The hard lessons
Look: I finished Dark Souls using the Drake Sword. That's the kind of player I am. I never used other weapons because my playstyle was configured around the speed of a sword's animations. Nevertheless, as I enter the forest and start beating undead to a pulp with my trusty Morning Star, I'm feeling pretty confident. I even find a bonfire, which seems too easy and too soon. Maybe it's a trick. I approach with excruciating care with useless shield up. It's not a trick. I'm safe.
This is where you start learning the hard lessons of Dark Souls 2. The important things I learned about Dark Souls 2 during my first week with the game were:
- Life gems - the game's slow health regeneration item - may seem abundant at first. Don't be fooled. Avoid using them and learn to rely on your Estus flask instead. There is an item called an Estus Shard in the well at Majula. You can use this to upgrade to two Estus draughts per bonfire, if you take it to the woman who levels you up. Early game, you'll be able to get up to five Estus no problem.
- If you find yourself low on lifegems, you can farm them near the first bonfire in the Forest of Fallen Giants. Those angry lumberjack guys often drop them.
- The gradually deteriorating health bar is incredibly stressful. Get used to it. The only item that can reverse the deterioration is a Human Effigy. These are scarce so do not waste them. Get used to operating with half a health bar. Get used to using Estus.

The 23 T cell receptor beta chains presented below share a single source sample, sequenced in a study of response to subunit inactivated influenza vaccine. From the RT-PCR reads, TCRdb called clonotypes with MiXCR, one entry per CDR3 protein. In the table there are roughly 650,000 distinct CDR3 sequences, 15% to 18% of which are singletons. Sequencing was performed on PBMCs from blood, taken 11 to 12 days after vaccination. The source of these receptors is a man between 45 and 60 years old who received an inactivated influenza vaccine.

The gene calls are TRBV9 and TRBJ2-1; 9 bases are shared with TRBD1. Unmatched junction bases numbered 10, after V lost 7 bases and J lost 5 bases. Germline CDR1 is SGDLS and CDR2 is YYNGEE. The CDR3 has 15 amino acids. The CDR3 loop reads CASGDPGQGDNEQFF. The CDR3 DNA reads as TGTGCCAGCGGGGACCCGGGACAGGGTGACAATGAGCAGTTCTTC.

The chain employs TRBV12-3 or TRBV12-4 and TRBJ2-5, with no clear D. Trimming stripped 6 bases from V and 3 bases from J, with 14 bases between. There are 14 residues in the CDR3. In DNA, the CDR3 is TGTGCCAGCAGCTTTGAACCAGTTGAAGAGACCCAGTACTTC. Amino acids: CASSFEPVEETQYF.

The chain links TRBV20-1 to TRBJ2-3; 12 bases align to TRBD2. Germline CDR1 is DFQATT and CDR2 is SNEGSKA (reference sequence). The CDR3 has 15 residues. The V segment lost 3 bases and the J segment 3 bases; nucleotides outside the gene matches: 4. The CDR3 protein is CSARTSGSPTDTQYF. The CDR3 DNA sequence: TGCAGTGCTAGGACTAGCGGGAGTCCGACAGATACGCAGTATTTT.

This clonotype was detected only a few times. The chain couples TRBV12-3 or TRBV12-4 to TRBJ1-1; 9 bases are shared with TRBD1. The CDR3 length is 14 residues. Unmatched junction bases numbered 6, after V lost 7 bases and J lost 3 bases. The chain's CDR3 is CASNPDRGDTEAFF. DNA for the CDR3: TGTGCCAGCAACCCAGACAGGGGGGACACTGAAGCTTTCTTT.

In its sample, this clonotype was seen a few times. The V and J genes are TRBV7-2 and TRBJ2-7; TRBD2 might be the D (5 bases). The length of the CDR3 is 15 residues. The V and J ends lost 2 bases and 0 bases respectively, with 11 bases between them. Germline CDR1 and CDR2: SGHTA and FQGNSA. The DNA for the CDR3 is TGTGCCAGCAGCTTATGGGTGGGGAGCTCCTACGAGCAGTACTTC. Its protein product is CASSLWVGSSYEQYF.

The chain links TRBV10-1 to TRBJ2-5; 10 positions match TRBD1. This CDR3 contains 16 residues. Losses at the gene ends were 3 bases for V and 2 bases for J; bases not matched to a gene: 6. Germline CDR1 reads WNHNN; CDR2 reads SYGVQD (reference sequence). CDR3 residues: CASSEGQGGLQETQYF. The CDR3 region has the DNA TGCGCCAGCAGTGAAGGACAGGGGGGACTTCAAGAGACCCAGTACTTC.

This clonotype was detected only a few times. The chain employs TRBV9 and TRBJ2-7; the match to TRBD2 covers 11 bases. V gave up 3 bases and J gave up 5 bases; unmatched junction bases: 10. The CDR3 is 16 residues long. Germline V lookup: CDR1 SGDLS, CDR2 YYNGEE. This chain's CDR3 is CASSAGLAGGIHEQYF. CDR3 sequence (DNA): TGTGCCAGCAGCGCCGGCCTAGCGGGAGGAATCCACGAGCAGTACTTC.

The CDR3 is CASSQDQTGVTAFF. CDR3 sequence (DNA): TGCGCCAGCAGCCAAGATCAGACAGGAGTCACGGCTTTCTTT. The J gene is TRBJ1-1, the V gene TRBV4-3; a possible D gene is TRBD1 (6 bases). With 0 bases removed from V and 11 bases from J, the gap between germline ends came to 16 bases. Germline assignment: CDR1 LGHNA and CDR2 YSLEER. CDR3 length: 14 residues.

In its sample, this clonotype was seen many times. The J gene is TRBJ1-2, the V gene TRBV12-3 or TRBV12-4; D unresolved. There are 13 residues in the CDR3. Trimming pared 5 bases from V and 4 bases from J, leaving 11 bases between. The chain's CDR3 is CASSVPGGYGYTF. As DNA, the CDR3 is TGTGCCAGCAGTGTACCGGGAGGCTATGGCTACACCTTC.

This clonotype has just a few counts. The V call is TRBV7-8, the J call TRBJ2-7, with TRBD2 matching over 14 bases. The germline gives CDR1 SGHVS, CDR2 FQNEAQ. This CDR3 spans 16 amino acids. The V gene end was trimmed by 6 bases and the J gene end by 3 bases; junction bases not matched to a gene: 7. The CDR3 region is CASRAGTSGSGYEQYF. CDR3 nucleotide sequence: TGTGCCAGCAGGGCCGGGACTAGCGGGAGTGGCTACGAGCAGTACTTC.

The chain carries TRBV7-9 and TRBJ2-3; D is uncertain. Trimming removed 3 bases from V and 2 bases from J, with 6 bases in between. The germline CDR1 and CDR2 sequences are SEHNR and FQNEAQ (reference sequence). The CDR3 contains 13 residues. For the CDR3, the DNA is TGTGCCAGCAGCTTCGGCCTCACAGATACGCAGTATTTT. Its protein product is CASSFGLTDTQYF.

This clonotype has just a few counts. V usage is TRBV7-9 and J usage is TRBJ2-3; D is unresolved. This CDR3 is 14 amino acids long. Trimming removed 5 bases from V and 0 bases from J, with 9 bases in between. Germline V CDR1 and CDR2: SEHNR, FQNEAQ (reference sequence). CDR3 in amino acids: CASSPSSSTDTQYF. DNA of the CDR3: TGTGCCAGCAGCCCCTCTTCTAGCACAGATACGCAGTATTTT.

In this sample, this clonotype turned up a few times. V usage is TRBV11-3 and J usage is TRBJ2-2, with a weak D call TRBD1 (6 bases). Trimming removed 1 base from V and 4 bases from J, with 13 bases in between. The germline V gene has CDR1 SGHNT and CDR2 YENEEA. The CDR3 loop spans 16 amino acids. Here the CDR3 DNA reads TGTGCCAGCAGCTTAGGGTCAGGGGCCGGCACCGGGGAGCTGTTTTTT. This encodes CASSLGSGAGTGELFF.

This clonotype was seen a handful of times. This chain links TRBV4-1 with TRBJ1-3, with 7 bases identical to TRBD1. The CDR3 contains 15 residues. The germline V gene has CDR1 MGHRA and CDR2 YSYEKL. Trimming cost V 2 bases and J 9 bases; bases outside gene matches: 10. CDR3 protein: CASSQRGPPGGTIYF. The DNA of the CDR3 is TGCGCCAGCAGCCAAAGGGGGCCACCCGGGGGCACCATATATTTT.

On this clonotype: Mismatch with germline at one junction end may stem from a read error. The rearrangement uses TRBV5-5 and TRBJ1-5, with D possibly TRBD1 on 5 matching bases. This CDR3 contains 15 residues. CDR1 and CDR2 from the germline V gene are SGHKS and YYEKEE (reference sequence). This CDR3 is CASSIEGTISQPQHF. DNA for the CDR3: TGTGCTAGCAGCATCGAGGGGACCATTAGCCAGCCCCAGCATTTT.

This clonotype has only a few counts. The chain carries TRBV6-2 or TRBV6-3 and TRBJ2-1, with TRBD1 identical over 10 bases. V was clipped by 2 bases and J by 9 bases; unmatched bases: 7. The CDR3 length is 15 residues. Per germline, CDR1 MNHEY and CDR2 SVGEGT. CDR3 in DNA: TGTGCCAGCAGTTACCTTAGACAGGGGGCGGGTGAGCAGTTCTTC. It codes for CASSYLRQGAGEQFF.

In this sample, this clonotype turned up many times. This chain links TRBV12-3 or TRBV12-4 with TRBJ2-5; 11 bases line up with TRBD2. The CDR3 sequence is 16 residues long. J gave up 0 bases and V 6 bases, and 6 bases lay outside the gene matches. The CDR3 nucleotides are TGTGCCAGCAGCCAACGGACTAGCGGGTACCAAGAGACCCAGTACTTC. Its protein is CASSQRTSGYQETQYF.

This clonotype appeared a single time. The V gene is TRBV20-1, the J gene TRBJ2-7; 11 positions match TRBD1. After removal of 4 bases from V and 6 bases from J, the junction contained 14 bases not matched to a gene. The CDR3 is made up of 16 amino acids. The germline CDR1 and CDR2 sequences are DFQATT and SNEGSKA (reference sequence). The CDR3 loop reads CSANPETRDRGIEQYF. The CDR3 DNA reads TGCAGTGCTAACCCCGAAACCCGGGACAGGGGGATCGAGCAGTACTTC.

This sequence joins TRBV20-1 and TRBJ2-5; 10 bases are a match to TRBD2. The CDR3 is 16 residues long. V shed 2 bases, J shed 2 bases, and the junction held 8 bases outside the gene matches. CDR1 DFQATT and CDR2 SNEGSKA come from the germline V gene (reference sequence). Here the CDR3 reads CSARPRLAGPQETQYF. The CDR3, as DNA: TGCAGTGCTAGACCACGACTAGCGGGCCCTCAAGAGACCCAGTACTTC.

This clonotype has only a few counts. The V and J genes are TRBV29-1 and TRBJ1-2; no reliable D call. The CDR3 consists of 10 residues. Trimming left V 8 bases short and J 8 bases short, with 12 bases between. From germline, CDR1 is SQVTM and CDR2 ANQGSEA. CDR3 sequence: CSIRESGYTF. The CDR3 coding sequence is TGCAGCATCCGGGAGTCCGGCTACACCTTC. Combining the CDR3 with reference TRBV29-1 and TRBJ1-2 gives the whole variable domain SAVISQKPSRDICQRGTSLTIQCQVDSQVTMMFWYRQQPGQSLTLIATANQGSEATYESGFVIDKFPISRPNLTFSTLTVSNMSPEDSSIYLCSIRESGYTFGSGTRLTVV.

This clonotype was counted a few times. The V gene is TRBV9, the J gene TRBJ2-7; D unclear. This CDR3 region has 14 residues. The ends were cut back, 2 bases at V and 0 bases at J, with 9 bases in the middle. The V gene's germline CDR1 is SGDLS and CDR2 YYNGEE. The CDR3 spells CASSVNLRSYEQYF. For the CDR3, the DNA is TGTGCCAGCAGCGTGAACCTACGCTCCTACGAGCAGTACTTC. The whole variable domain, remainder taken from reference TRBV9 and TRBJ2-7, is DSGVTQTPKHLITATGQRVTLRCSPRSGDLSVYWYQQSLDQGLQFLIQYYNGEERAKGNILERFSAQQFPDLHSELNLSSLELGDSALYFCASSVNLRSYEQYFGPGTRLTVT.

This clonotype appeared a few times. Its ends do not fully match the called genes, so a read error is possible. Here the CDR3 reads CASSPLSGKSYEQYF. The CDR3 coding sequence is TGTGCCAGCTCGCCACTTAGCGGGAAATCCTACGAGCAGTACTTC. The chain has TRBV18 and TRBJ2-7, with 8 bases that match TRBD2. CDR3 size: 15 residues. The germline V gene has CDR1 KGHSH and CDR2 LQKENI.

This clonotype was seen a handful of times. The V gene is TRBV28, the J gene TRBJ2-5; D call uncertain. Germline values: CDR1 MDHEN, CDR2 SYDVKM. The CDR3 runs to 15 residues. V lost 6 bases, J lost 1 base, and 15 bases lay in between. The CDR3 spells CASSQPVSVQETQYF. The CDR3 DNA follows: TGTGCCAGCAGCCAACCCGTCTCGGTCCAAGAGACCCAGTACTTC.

- When is the best time to use a Human Effigy? They should be saved for emergencies - when the odds seem completely against you - or when you want to become Human, ie, if you're desperate to summon an NPC for a boss battle.
- On that note: NPC summons for boss battles tend to be useless. When I was playing the servers were switched off. You'll be better off summoning human players.
- Early game, there is no way to farm Human Effigies. So let me repeat: do not use Human Effigies.
- Get the Ring of Binding. It reduces your health bar reduction from 50 per cent to 75 per cent. It is located near the drawbridge in Heide's Tower of Flames. Suicide run to it if you need to.
- Explore every area thoroughly. The best items are never in plain sight.
I have played Dark Souls 2 for a full week now, and I have managed to defeat four bosses. One of them, The Pursuer, took five hours of repeated failure to conquer. When I finally defeated this boss, I got drunk.
It's excruciatingly difficult to stop playing Dark Souls 2. Sometimes, at 3am, I stop to wonder what I am doing with my life. The answer is simple: I am playing Dark Souls 2. This game offers such immense rushes of ecstatic achievement that it's easy to mistake your small victories as important. The four bosses I have defeated, according to a fellow journalist with an advance copy, are 'the easiest in the game'. No shit.
The real Dark Souls 2 has yet to start for me.